Geri Allen is one of those extraordinary jazz musicians whose influence runs wide and deep, but somehow, has not become as well-known as it ought to be. She’s a pianist with a resume that begins with a serious educational foundation: a master’s degree in ethnomusicology that has served her well (easy for me to see this because I’m approaching her life’s work some 35 years into a very good story). Her professional work begins with Mary Wilson and the Supremes in the early 1980s, and Brooklyn’s M-Base movement not long after (here, she established a reputation beside Steve Coleman, Cassandra Wilson, Greg Osby and other talented players). M-Base was a kind of updating of a jazz form, a structured modernist approach to improvisation. In 1988, she recorded a wonderful album entitled “Etudes” with Charlie Haden and Paul Motian, followed by several more trio records with her two extraordinary (now, sadly, gone) creative partners, including Segments and Live at the Village Vanguard. (The best discography I could find appears on Wikipedia, part of a more complete story worth reading.)
The awards began to roll in. Allen was in and out of the remaining avant-garde, which sounds much less radical now than in 1996 when she recorded “Hidden Man” with Ornette Coleman’s Sound Museum. In fact, by 1999, she was sounding very comfortable in a commercial setting, recording her popular CD, The Gathering, with Wallace Roney on flugelhorn and trumpet, Robin Eubanks on trombone, Buster Williams on bass, and Lenny White on drums, and others whose names are well-known from mainstream jazz records. A 2010 record, “Flying Toward the Sound,” made it to the top of many critic’s best-of-the-year lists.
So that’s the beginning of the story. A very solid player, well-connected and well-regarded, a talented composer, comfortable in the mainstream and in the more experimental forms of jazz. Somewhat unusual to find a female musician in that role, but things are changing, and, well, it’s about time.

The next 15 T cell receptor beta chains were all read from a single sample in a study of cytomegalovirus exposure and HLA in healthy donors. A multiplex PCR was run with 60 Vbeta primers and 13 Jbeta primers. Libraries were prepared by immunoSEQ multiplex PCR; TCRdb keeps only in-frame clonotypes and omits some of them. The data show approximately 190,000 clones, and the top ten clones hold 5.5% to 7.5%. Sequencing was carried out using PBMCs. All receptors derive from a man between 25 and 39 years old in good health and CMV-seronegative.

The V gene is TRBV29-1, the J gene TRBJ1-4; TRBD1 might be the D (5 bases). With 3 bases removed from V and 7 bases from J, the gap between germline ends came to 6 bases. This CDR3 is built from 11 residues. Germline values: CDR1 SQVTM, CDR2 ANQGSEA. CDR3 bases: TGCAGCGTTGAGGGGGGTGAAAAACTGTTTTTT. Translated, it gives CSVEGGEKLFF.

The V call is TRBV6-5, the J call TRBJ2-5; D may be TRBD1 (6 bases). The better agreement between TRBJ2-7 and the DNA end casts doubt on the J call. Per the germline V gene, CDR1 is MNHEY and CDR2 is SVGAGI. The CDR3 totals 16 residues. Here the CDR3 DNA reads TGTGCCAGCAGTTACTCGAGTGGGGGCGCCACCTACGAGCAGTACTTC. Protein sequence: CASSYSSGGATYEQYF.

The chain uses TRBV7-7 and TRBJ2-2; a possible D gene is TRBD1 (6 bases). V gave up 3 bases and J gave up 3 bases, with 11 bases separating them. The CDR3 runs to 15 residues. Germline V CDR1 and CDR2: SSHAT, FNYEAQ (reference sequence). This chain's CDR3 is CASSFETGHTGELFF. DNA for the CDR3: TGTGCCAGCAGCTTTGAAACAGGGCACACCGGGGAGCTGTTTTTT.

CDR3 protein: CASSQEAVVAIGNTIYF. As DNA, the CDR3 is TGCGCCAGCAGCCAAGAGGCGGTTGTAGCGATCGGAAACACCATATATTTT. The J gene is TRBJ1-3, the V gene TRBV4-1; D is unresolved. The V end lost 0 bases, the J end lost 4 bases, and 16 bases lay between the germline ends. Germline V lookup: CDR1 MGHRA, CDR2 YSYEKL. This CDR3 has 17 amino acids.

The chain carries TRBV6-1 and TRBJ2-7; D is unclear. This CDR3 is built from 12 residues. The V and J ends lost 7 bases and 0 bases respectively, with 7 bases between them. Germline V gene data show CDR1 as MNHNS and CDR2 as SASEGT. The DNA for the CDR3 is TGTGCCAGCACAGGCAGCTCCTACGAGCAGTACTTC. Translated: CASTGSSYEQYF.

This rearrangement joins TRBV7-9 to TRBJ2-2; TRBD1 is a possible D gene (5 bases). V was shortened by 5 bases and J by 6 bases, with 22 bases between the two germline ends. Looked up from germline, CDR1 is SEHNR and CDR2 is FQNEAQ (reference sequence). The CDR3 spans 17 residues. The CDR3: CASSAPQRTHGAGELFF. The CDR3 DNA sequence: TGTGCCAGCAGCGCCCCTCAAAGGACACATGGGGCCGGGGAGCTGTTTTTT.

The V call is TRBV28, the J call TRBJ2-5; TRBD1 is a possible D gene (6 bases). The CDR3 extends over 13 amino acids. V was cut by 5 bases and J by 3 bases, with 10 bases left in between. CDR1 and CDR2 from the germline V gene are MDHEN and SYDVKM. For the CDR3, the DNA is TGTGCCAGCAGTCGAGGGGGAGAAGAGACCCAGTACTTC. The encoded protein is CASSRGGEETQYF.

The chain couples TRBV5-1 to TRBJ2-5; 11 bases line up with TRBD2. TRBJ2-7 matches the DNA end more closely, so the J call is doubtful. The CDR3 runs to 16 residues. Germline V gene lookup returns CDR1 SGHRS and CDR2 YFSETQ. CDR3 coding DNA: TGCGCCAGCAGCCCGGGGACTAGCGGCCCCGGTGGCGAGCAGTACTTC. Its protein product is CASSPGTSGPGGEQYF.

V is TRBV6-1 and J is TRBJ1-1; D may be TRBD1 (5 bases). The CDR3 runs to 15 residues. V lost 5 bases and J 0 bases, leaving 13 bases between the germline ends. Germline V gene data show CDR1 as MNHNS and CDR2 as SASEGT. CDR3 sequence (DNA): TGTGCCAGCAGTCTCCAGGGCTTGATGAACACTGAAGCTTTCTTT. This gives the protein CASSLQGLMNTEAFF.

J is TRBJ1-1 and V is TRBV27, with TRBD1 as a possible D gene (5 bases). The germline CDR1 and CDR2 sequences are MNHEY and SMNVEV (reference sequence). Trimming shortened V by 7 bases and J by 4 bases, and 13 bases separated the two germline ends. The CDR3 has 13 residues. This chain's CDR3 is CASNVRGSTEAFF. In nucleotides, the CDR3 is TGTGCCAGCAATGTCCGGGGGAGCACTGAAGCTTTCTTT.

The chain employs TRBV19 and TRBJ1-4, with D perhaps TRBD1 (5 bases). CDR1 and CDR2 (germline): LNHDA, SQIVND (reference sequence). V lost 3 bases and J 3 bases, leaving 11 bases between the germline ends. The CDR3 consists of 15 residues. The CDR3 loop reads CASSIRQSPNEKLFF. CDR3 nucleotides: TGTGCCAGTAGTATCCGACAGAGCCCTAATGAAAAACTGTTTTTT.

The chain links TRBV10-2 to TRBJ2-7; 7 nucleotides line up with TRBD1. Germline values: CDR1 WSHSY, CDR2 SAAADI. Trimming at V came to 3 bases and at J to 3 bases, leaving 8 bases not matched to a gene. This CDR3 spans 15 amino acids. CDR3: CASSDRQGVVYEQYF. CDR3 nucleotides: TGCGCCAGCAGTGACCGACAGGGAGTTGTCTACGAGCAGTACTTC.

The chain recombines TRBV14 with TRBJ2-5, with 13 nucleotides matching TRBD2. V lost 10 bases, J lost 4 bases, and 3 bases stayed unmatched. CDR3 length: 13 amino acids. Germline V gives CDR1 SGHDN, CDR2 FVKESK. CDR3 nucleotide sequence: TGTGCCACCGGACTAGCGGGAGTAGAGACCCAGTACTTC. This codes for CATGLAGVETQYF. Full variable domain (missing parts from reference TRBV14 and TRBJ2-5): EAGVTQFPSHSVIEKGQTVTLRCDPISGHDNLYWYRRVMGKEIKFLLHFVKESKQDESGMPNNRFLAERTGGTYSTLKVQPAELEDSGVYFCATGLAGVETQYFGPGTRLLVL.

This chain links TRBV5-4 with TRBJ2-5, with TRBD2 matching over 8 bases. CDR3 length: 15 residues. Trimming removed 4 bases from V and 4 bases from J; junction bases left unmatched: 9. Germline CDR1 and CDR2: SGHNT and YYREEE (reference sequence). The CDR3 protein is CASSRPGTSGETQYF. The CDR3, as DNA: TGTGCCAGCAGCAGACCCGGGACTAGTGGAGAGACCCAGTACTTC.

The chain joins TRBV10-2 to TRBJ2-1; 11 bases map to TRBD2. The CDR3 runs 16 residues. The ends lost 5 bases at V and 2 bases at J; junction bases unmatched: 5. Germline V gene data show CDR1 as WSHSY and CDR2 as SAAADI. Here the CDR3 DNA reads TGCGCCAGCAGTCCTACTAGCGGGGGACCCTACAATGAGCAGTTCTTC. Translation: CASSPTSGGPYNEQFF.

For much of this past summer, Ms. Allen has served as the Artistic Director of a special project at the NJPAC, New Jersey’s Performing Arts Center (and center of cultural life and city rebuilding) in Newark, New Jersey. The project is an All-Female Jazz Residency with a wonderful array of inspiring special guests including Marcus Belgrave on trumpet, Carmen Lundy on voice, and more. Ms. Allen has been Professor Allen for some time now; she is the Director of Jazz Studies for her alma mater, the University of Pittsburgh. She recently received an honorary doctorate from the Berklee School of Music. She’s got the performance chops, the compositional excellence and nowadays, it would be fair to say that Geri Allen is one of our nation’s most distinguished jazz educators.
As impressive as her professional accomplishments may be, there’s nothing quite like listening. Her latest work, recorded in 2012 and released last year, takes the pianist back to her home town, Detroit, Michigan (actually, she was born in nearby Pontiac but grew up in Detroit). Grand River Avenue was the big street that she crossed when she was old enough to do so. She describes “three years of intensive training by master teachers and Detroit artists in residence” at Cass Tech, on Grand River Avenue, then one of “the nation’s premiere high schools.” The CD entitled “Grand River Crossings: Motown and Motor City Inspirations” is the third in a trilogy that began with “Flying Toward the Sound,” and continued with “A Child is Born.” In this case, the liner notes call her work “the new classical music” and state, quite reasonably and truthfully, that the music on the CD is “an exquisitely beautiful collection” based, largely, upon the Motown spirit. There are songs by Steve Wonder (“That Girl”), Smokey Robinson (“Tears of a Clown”), and Marvin Gaye (“Save the Children,” and “Inner City Blues”) and Holland-Dozier-Holland (“Baby I Need Your Lovin’”) but this is not an album of jazz versions of Motown standards. Instead, it is an intricate meditation on the musical themes and ideas that those composers expressed long ago.
Geri Allen has been one of those artists that I’ve wanted to know more about. Now that I’ve written this article, now that I’ve done some concentrated listening, I’m realizing that I am just beginning to understand what she’s all about. The latest album is elegant and wonderful, soulful and reflective, sophisticated and consistently interesting, but my collection is now woefully incomplete. I have listened to the two predecessors in the trilogy, but I want them for my very own. The same is true for the work she did with Paul Motian and Charlie Haden, and for the work she did in 2010 with her group, Timeline.
Another discovery. I keep falling in love. There is no better way to listen to music.
BTW: Don’t miss this NPR conversation between two beloved jazz pianists: Geri Allen and Marian McPartland.